It is the county seat of Madison County, with just under 4,000 people and a population that is 96 percent white, according the U.S. Census Bureau. The town contains two elementary schools, one middle school and one high school.
In some ways, Fredericktown is familiar to Adam Hamlin, 34, an independent journalist who was shooting photos at the surreal scene on June 24. Hamlin grew up in Imperial, a similarly small and predominantly white town just an hour north in Jefferson County. He still lives in JeffCo today, but no longer in Imperial. He reasons that his experience gives him a unique view into the racism that can sometimes be pervasive in small-town America.
“I come from a little-bitty town myself. I come from Imperial, Missouri, which is really little. I grew up there most of my entire life, but especially throughout the entire '90s,” Hamlin says. "I know how a lot of these little towns often behave. And I didn't go to these places looking for that, but they definitely haven't hidden it either.”
In the past, Hamlin photographed nature — a far more peaceful affair. But ever since the events of Charlottesville's "Unite the Right" rally in 2017 that ended in the killing of Heather Heyer by a white supremacist who deliberately drove his car into a crowd of peaceful protesters, Hamlin has felt compelled to document protests. He's also trained as a street medic, just in case.
"I figured if I could do anything, I could bring some medic supplies," Hamlin says. “But I could also capture what was happening, so that way there could never really be a question about what's going on."
In keeping, Hamlin has spent years attending and documenting protests across the region — lately, many of them in the small towns in southeast Missouri. He notes that oftentimes those opposed to Black Lives Matter protests in more rural communities claim they don't want to see their towns looted and pillaged — a familiar refrain for anyone who has seen the comment section on a news story in the past couple months. But Hamlin doesn't buy it.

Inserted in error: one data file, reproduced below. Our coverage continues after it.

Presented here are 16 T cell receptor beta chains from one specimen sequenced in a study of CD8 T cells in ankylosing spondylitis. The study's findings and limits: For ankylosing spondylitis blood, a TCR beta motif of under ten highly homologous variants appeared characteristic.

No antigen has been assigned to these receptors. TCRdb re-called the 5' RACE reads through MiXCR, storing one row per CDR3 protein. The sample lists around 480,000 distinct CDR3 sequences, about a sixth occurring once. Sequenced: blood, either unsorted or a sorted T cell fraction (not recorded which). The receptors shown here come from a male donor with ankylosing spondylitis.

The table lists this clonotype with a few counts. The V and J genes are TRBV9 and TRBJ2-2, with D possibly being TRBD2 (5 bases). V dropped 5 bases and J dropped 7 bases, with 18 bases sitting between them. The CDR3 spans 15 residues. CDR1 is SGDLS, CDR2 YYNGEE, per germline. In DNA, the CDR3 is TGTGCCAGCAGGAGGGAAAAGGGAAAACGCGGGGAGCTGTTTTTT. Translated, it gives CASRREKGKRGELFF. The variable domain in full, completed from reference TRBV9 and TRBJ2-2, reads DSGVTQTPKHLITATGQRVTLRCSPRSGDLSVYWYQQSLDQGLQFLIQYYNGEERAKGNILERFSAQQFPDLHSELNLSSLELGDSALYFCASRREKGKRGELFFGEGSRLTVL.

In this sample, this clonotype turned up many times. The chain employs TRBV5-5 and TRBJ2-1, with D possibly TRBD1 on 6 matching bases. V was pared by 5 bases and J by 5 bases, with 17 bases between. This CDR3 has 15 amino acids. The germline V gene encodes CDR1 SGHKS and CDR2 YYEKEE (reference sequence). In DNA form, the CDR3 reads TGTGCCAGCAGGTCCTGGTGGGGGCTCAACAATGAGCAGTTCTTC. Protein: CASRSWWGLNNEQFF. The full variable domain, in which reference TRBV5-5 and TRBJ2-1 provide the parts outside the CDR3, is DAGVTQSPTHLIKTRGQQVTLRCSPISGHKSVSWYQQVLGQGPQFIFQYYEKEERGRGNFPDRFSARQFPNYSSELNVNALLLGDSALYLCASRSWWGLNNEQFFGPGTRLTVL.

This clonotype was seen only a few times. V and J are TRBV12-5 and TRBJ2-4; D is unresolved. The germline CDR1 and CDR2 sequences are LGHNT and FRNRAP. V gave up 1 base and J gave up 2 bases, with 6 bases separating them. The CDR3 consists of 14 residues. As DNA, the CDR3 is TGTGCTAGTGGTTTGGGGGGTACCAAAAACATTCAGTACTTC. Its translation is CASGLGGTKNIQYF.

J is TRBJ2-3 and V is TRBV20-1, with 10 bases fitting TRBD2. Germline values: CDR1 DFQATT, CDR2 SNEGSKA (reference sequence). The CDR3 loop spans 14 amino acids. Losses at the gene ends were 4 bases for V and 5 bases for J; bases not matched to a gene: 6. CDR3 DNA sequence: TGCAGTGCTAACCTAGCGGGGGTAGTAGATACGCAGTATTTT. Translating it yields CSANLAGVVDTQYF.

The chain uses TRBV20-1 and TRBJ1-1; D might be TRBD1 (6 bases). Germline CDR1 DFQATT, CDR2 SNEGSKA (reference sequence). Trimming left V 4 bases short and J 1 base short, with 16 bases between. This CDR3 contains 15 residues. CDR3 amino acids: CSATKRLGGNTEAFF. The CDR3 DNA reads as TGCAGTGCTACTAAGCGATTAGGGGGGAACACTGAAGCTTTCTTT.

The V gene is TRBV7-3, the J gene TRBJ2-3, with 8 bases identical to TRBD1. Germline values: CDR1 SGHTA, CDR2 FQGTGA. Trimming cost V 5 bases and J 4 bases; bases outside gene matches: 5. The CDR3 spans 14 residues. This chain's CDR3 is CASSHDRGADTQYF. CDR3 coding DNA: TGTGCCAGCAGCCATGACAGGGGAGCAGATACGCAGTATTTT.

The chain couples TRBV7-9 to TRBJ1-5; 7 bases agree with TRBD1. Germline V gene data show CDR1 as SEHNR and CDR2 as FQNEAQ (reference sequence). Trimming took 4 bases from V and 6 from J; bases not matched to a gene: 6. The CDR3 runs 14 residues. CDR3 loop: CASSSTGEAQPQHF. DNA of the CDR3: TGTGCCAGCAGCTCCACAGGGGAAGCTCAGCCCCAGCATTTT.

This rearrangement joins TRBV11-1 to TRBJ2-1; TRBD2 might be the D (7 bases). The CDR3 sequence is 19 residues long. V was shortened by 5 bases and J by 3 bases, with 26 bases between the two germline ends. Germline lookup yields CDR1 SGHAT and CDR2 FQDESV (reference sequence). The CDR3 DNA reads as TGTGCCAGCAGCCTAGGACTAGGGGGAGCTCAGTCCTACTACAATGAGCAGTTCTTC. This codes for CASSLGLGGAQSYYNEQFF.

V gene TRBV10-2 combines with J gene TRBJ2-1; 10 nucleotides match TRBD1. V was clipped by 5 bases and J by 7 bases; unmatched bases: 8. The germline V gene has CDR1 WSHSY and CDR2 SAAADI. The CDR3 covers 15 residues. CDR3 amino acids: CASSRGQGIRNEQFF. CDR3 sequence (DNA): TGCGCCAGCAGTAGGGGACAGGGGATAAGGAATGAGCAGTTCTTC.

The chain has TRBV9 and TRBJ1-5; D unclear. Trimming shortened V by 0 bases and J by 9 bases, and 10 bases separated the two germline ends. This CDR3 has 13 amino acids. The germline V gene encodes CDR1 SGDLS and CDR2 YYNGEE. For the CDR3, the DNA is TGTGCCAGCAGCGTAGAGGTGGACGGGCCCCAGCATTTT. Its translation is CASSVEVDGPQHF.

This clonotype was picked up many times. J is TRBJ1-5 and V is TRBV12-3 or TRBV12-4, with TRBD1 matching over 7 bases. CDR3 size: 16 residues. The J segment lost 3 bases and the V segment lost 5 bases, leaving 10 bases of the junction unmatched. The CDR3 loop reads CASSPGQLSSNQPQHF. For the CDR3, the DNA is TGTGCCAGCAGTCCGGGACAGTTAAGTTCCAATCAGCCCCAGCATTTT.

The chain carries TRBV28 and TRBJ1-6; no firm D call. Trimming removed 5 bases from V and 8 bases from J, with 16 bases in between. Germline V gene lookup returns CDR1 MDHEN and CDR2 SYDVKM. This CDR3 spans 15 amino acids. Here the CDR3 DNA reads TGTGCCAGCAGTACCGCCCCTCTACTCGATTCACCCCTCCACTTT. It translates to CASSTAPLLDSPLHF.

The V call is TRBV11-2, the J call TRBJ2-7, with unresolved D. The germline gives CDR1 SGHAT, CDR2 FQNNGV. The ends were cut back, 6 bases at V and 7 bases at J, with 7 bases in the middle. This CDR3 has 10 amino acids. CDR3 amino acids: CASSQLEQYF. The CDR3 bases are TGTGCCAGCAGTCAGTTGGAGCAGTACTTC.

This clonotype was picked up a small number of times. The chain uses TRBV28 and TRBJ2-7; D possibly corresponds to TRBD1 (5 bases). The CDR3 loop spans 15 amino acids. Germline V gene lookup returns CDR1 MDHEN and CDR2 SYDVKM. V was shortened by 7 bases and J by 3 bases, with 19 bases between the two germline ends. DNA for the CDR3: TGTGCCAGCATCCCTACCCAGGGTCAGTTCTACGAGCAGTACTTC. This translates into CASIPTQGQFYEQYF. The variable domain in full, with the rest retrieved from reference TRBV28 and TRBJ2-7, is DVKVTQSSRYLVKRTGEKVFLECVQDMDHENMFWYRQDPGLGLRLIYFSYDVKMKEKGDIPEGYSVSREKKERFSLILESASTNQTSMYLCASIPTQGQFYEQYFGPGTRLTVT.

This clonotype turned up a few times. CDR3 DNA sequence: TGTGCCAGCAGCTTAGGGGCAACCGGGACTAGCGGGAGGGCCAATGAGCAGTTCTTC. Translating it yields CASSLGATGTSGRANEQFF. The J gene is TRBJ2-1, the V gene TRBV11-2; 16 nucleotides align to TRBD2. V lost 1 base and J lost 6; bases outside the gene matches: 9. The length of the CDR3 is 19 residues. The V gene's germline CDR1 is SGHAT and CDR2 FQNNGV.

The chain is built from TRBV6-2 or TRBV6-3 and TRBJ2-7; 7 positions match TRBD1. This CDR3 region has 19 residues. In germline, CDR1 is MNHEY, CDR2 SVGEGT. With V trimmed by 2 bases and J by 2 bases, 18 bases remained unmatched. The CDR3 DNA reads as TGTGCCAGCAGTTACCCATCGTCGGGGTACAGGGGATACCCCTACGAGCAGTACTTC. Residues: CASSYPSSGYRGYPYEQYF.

"That's the line that they give — that they are just protecting their community — but it's hard to believe that," he says. "The majority of these protesters that show up in these little rural towns also live there. So they're not looking to destroy anything at all, and I know that the counterprotesters also know that. But the counterprotesters are also the kind of people who generally are gonna have signs on their house that say, 'We don't call cops' or things like that. So they can say that they're wanting to protect their community all they want, but I think that they're kind of looking for a show or something that they can get in on in that manner."
- ADAM HAMLIN
- Activists at Fredericktown’s June 24 protest were met with racist taunts from counterprotesters, like this gesture graphically depicting the act of lynching.
Hamlin has seen counterprotesters behave in all sorts of ways that don't imply fear or defense, but rather a kind of political theater. At a recent protest in Perryville, he says, a couple drove around for hours with a Trump flag — so long that they had to switch seats at one point — and threw pacifiers at the protesters to imply they were babies. At another recent protest in Park Hills, Hamlin watched a group of protesters get into a car and begin to drive away. Counterprotesters chased the car on foot.
Still, Hamlin says what he saw in Fredericktown on June 24 was the most shocking display he's seen since he got started.
"It was pretty gross, all things considered," he says. "Like, Perryville had an actual Nazi who came out and Sieg Heiled and shouted 'white power' a bunch, and Fredericktown was still worse than that."
At one point in Fredericktown, Hamlin says, a man was shouting threats and taunts so forcefully that his teeth actually flew out of his mouth.
"He went to shout something, but instead of the word coming out, his top fake teeth came out. Like actually hit the ground," Hamlin says. "He just picked 'em up and put 'em back in his pocket."